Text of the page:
When I was pursuing my master’s degree in military history, I decided that I wanted to give my grandfather an opportunity to help me document his military service. I created a questionnaire for him to fill out, and told him that I would not share any of the information he provided until after he, and my grandmother, had passed away. I hoped that, with this proviso of privacy, it would encourage him to share more than he might otherwise. He did not. Much of what I have written so far is based on hints from that questionnaire, and my own research.
While my grandfather Harry’s service record credited him with service in Europe, and the 1943 Naples-Foggia campaign, there is no evidence that he ever left North Africa during his overseas service. It is possible that throughout 1944, in his role as a military policeman, he may have been tasked with ferrying prisoners-of-war from the Sicily, Naples-Foggia theater via ship to North African camps. Though that is merely speculation on my part.
When asked about any promotions and commendations he may have received during this period of his service overseas, he wrote that “This kind of duty there is [sic] no promotions or commendations.” Harry also claimed that there were no actions, missions, or interesting assignments worth noting in 1943-1944. As a student of military history, I find that statement hard to believe. My grandfather’s silence on this period of his service only causes me to continue to dig deeper.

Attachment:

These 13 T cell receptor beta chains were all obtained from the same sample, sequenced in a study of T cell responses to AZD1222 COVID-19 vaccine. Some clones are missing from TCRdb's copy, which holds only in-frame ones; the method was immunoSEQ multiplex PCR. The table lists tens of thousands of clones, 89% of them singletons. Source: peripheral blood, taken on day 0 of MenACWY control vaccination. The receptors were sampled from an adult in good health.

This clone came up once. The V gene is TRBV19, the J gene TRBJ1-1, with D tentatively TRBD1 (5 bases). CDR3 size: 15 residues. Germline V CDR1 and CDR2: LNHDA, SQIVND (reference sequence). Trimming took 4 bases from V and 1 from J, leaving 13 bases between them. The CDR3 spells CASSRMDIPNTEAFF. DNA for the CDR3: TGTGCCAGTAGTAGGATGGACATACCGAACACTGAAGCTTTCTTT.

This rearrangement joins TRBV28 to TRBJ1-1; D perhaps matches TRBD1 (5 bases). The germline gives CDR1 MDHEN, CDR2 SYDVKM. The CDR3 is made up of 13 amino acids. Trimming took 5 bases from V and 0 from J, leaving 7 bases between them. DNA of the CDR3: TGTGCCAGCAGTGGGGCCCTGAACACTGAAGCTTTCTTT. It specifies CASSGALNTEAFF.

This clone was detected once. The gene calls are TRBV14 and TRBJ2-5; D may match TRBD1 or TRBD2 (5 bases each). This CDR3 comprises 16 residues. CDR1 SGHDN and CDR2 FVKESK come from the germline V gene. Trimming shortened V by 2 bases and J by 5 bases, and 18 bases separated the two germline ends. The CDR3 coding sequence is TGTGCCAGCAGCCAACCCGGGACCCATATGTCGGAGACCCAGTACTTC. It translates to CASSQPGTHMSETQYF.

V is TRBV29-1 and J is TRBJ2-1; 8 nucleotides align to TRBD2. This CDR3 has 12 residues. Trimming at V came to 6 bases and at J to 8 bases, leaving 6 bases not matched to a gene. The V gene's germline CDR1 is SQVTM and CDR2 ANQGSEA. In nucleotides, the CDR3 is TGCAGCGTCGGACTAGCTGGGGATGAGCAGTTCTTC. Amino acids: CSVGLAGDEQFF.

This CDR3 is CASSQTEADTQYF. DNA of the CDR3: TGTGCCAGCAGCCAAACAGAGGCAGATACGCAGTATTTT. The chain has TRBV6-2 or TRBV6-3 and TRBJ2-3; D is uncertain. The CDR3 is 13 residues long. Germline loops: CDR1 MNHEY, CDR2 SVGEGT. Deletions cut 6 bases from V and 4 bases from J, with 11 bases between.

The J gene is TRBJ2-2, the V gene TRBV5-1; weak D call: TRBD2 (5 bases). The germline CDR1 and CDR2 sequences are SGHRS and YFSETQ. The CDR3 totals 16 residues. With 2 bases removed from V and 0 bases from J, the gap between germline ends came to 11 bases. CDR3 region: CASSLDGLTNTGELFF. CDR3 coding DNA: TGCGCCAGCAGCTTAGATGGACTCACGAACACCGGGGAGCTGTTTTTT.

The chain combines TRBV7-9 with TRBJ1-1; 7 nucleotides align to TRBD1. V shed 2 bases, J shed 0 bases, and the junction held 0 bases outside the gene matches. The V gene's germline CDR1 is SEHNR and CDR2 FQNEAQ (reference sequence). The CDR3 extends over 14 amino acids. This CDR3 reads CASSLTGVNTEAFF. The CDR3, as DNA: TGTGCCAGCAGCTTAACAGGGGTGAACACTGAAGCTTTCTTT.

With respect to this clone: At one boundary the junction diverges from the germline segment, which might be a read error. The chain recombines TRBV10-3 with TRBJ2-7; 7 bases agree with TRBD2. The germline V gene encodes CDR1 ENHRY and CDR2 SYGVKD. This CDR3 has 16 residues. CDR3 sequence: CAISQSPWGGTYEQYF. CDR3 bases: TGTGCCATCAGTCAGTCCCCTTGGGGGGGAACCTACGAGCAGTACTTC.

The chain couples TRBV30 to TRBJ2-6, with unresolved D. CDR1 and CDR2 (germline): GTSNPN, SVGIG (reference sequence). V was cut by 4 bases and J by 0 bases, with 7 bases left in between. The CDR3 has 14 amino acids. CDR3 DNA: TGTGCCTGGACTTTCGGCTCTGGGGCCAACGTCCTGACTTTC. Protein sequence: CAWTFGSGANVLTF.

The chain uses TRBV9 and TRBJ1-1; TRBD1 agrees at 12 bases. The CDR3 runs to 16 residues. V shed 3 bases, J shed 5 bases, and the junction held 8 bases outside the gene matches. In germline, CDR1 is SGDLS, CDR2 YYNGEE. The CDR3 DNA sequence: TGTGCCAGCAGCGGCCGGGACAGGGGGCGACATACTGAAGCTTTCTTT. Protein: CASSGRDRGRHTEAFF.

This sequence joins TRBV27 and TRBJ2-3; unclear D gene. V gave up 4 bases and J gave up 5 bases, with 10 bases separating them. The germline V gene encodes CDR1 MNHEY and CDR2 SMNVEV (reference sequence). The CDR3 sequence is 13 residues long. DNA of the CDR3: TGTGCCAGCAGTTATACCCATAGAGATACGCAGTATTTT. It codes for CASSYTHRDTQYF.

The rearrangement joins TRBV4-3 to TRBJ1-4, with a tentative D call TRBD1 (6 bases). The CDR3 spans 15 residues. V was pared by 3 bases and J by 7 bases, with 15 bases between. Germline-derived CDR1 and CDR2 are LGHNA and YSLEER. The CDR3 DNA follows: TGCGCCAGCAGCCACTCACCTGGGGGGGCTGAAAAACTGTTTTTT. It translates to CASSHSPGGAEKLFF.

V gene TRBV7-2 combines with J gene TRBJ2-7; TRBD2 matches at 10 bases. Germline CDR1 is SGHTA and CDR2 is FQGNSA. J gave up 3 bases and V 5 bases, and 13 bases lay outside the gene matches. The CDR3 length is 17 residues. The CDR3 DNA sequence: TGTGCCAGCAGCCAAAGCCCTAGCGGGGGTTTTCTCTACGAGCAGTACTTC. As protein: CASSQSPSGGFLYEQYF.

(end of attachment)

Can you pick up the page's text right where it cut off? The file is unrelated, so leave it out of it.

What I do know is that, at the end of August 1944, my grandfather was assigned to escort 500 German prisoners-of-war from an unknown port in the Mediterranean to Hampton Roads, Virginia. The ship arrived in the middle of September 1944 and Harry was granted a ten-day leave to return to New Jersey and visit family. I can only imagine how relieving it must have been for the family, and especially my grandmother, to see my grandfather safely back in the United States.
Harry’s next duty assignment was to send him to the west coast, and the Military Police Depot at Oakland, California. Based on my grandfather’s separation documents, he was sent to serve at a prisoner-of-war camp located at Camp Beale, California. Camp Beale was located in rural Yuma County, California, about 130 miles northeast of San Francisco. Prisoners from the camp were often hired by local farmers to help with agricultural activities. My grandfather likely served as a guard for these work crews at times during his service there.
The war in Europe was coming to an end during the spring of 1945, but the United States Army was already making plans to ship the 795th Military Police Battalion to the Pacific to continue the fight against Japan. Harry was probably not aware of this preliminary planning while stationed at Camp Beale, but I am sure he was anxious about the possibility. Luckily Japan would surrender four months later and, while an element of the 795th was sent to the Philippines, most of the unit was discharged from service by the end of 1945. Sergeant Harry Ashworth was honorably discharged in November 1945.
Harry was issued $152.35 in travel pay and boarded a train that would take him across the country and back to his beloved Myrtle. After the war, my grandparents began raising their family. My grandmother once said that “all Pop-pop [Harry] had to do was lay his pants over the bedframe and she would get pregnant.” My grandfather rarely spoke of his service to his family. Occasionally army buddies would drop by the house, and I am sure they talked about their war experiences. When my grandfather finished the questionnaire I gave him, he ended it with the simple statement: “End of story.” What he failed to realize at the time was that it was just the beginning of my search for a greater understanding of his experience. A search that goes on.
I am always seeking out sources that can help me better document my grandfather’s story. If you have information that you think would be useful, please email me through my Contact page.
© Noel B. Poirier, 2021.